Gordin is noted more for bringing naturalism and realism into the Yiddish theater than as an intrinsically great dramatist. Again quoting the Cambridge History, "With all the realism of his situations, with all the genuineness of his characters, he was rather a producer of plays for a particular theatrical troupe than a writer of drama. That his comic characters generally stand in organic relation to the play is one of his chief merits. Of his many pieces (about 70 or 80) only a score or so have been published, and some of these are worthless as literature." They single out as some of his best Mirele Efros, Got, Mentsh un Tayvl (God, Man, and Devil, based on Goethe's Faust), and Der Umbakanter (The Unknown).

Partial List of Works

Some of these plays may have earlier dates than indicated: it is possible that sources are referring to publication dates or revivals.

  • Siberia (1891)
  • Der pogrom in rusland (The Pogrom in Russia) 1892
  • Tsvey veltn, oder Der groyser sotsialist (Two Worlds, or The Great Socialist). According to B. Gorin, 1892; according to Z. Zylbercweig, 1896
  • Der yidisher kenig lir (The Jewish King Lear) 1892
  • Der vilder mentsh (The Wild Man) 1893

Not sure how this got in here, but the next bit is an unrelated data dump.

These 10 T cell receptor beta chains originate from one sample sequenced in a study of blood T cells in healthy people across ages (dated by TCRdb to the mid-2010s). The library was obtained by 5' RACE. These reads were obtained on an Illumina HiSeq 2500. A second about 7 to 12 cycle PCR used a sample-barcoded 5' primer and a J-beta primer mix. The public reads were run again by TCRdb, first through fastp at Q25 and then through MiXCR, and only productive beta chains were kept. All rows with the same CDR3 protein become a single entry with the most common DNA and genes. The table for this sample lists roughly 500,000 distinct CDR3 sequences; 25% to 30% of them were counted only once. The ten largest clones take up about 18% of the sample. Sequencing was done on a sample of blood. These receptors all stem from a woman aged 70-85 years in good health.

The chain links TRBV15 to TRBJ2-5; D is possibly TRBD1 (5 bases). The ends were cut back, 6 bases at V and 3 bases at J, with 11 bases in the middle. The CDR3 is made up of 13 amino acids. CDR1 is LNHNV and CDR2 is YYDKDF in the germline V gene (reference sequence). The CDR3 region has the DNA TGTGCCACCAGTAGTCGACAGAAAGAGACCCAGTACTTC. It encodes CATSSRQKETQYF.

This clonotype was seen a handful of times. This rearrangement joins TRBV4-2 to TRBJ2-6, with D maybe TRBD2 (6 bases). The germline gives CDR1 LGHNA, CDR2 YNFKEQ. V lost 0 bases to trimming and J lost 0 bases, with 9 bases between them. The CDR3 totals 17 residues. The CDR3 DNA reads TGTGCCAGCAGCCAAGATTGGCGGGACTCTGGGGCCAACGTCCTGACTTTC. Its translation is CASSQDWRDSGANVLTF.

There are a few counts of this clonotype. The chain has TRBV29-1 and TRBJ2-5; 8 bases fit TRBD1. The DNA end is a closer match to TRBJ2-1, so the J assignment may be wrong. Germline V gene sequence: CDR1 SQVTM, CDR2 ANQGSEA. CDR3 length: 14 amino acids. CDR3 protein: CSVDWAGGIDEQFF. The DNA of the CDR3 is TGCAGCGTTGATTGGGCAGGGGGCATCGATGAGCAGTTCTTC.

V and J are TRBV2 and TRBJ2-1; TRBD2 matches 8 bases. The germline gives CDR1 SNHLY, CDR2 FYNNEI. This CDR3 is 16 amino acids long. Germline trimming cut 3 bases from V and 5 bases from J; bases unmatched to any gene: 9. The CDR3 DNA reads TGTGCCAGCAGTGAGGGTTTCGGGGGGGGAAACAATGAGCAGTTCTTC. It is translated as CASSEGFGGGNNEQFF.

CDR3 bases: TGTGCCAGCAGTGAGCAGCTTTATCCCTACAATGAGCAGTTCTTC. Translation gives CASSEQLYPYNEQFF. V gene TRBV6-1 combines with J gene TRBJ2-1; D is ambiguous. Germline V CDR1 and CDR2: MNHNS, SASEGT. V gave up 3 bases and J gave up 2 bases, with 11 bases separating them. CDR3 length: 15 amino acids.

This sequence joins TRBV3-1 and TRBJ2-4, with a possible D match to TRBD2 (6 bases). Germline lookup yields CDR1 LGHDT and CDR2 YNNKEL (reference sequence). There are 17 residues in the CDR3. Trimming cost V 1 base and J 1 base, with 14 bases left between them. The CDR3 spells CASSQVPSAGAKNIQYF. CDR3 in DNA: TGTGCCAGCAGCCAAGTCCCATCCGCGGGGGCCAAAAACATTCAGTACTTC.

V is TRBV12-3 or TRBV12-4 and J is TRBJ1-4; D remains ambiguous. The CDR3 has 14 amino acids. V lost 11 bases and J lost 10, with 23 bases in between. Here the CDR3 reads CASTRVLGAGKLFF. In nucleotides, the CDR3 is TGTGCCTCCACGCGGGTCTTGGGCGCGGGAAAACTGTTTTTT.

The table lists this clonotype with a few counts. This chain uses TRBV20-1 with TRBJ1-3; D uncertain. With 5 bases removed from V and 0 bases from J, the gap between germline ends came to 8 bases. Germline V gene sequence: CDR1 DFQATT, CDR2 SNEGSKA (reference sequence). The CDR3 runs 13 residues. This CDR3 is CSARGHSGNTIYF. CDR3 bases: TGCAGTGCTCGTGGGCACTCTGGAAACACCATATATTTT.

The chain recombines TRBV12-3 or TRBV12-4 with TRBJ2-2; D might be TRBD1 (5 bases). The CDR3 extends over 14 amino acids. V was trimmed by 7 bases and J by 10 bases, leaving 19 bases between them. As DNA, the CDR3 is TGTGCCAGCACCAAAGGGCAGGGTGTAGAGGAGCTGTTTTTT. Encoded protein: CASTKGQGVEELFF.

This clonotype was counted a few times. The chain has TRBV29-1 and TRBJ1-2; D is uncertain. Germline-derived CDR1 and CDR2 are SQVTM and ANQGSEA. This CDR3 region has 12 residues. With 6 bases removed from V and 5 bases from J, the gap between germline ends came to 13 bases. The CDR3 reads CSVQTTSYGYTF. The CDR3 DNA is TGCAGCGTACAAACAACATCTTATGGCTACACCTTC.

• Captain Dreyfus; Pogrom (1893)
  • "Di litvishe brider lurie (The Lurie Brothers from Lithuania) 1894
  • Zelig itzik, der fidler, free adaptation of Schiller's Intrigue and Love (Kabal und Liebe)
  • "Der folks faynd" (An Enemy of the People), an adaptation from Henrik Ibsen, 1896
  • Medea: a historishe tragedye (adapted from Franz Grillparzer) no later than 1897
  • Mirele Efros, oder di yidishe kenigin lir (Mirele Efros or the Jewish Queen Lear) 1898
  • Di shkhite (The Slaughter — the title refers to ritual slaughter, in accord with Kosher laws) 1899
  • Shloime khokhem (Solomon the Wise, Solomon Kaus) 1899-1900
  • Di shvue (The Oath) 1900
  • Got, mentsh un tayvl (God, Man, and Devil) 1900
  • Safo (Sappho) 1900
  • Der momzer (The Bastard, a reworking of Victor Hugo's Lucrezia de Borgia, 1901